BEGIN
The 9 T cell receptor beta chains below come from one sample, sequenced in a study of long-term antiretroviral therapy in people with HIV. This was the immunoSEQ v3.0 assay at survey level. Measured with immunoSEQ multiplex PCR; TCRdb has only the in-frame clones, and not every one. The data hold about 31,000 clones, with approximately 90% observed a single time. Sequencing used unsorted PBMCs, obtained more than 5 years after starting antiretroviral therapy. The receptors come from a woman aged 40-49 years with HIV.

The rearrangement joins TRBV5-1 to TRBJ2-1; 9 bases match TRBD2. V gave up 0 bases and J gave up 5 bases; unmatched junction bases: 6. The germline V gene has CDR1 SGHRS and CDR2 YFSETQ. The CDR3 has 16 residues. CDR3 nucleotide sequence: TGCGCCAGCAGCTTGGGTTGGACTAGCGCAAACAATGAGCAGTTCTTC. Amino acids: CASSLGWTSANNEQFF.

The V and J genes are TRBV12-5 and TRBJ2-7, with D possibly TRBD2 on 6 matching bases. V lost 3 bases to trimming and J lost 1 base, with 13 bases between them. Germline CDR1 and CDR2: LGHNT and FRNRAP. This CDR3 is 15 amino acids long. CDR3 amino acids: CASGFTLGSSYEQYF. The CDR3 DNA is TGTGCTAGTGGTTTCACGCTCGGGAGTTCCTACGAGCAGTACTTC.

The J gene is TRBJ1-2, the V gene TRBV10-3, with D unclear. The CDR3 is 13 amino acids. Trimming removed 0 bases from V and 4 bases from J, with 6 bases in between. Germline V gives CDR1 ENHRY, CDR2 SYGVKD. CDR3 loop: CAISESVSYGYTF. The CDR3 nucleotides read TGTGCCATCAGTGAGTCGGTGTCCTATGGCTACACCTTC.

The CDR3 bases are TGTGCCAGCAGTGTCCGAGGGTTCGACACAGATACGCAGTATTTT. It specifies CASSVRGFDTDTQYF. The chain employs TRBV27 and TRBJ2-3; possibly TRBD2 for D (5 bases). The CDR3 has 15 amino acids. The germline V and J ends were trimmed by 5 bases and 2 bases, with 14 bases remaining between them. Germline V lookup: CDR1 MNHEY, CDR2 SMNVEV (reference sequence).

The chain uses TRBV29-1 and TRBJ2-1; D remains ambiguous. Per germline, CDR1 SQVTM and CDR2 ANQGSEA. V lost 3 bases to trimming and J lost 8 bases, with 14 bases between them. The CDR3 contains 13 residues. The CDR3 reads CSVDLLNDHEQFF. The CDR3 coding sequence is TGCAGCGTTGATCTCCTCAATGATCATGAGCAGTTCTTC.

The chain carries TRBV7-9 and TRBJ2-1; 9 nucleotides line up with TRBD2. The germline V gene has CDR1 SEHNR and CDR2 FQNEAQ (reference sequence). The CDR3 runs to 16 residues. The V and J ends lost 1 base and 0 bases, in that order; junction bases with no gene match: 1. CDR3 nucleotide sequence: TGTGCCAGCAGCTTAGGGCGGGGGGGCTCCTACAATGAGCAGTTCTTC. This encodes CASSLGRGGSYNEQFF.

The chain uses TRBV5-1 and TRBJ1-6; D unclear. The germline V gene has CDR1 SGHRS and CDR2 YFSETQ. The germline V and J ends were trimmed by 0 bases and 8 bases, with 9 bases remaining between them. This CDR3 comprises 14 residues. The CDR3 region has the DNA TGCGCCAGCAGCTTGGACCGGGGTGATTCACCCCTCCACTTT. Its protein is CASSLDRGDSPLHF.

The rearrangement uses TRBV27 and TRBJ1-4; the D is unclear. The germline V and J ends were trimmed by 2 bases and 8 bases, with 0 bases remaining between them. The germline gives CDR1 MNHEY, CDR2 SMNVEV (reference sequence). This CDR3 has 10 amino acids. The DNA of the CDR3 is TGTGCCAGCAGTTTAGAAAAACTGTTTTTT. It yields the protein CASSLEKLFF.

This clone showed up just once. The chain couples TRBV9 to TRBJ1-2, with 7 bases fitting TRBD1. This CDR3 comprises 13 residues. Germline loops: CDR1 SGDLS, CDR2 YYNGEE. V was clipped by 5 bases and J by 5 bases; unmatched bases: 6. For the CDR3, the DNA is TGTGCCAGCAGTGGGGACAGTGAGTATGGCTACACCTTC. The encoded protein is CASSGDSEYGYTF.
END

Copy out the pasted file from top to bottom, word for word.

The 9 T cell receptor beta chains below come from one sample, sequenced in a study of long-term antiretroviral therapy in people with HIV. This was the immunoSEQ v3.0 assay at survey level. Measured with immunoSEQ multiplex PCR; TCRdb has only the in-frame clones, and not every one. The data hold about 31,000 clones, with approximately 90% observed a single time. Sequencing used unsorted PBMCs, obtained more than 5 years after starting antiretroviral therapy. The receptors come from a woman aged 40-49 years with HIV.

The rearrangement joins TRBV5-1 to TRBJ2-1; 9 bases match TRBD2. V gave up 0 bases and J gave up 5 bases; unmatched junction bases: 6. The germline V gene has CDR1 SGHRS and CDR2 YFSETQ. The CDR3 has 16 residues. CDR3 nucleotide sequence: TGCGCCAGCAGCTTGGGTTGGACTAGCGCAAACAATGAGCAGTTCTTC. Amino acids: CASSLGWTSANNEQFF.

The V and J genes are TRBV12-5 and TRBJ2-7, with D possibly TRBD2 on 6 matching bases. V lost 3 bases to trimming and J lost 1 base, with 13 bases between them. Germline CDR1 and CDR2: LGHNT and FRNRAP. This CDR3 is 15 amino acids long. CDR3 amino acids: CASGFTLGSSYEQYF. The CDR3 DNA is TGTGCTAGTGGTTTCACGCTCGGGAGTTCCTACGAGCAGTACTTC.

The J gene is TRBJ1-2, the V gene TRBV10-3, with D unclear. The CDR3 is 13 amino acids. Trimming removed 0 bases from V and 4 bases from J, with 6 bases in between. Germline V gives CDR1 ENHRY, CDR2 SYGVKD. CDR3 loop: CAISESVSYGYTF. The CDR3 nucleotides read TGTGCCATCAGTGAGTCGGTGTCCTATGGCTACACCTTC.

The CDR3 bases are TGTGCCAGCAGTGTCCGAGGGTTCGACACAGATACGCAGTATTTT. It specifies CASSVRGFDTDTQYF. The chain employs TRBV27 and TRBJ2-3; possibly TRBD2 for D (5 bases). The CDR3 has 15 amino acids. The germline V and J ends were trimmed by 5 bases and 2 bases, with 14 bases remaining between them. Germline V lookup: CDR1 MNHEY, CDR2 SMNVEV (reference sequence).

The chain uses TRBV29-1 and TRBJ2-1; D remains ambiguous. Per germline, CDR1 SQVTM and CDR2 ANQGSEA. V lost 3 bases to trimming and J lost 8 bases, with 14 bases between them. The CDR3 contains 13 residues. The CDR3 reads CSVDLLNDHEQFF. The CDR3 coding sequence is TGCAGCGTTGATCTCCTCAATGATCATGAGCAGTTCTTC.

The chain carries TRBV7-9 and TRBJ2-1; 9 nucleotides line up with TRBD2. The germline V gene has CDR1 SEHNR and CDR2 FQNEAQ (reference sequence). The CDR3 runs to 16 residues. The V and J ends lost 1 base and 0 bases, in that order; junction bases with no gene match: 1. CDR3 nucleotide sequence: TGTGCCAGCAGCTTAGGGCGGGGGGGCTCCTACAATGAGCAGTTCTTC. This encodes CASSLGRGGSYNEQFF.

The chain uses TRBV5-1 and TRBJ1-6; D unclear. The germline V gene has CDR1 SGHRS and CDR2 YFSETQ. The germline V and J ends were trimmed by 0 bases and 8 bases, with 9 bases remaining between them. This CDR3 comprises 14 residues. The CDR3 region has the DNA TGCGCCAGCAGCTTGGACCGGGGTGATTCACCCCTCCACTTT. Its protein is CASSLDRGDSPLHF.

The rearrangement uses TRBV27 and TRBJ1-4; the D is unclear. The germline V and J ends were trimmed by 2 bases and 8 bases, with 0 bases remaining between them. The germline gives CDR1 MNHEY, CDR2 SMNVEV (reference sequence). This CDR3 has 10 amino acids. The DNA of the CDR3 is TGTGCCAGCAGTTTAGAAAAACTGTTTTTT. It yields the protein CASSLEKLFF.

This clone showed up just once. The chain couples TRBV9 to TRBJ1-2, with 7 bases fitting TRBD1. This CDR3 comprises 13 residues. Germline loops: CDR1 SGDLS, CDR2 YYNGEE. V was clipped by 5 bases and J by 5 bases; unmatched bases: 6. For the CDR3, the DNA is TGTGCCAGCAGTGGGGACAGTGAGTATGGCTACACCTTC. The encoded protein is CASSGDSEYGYTF.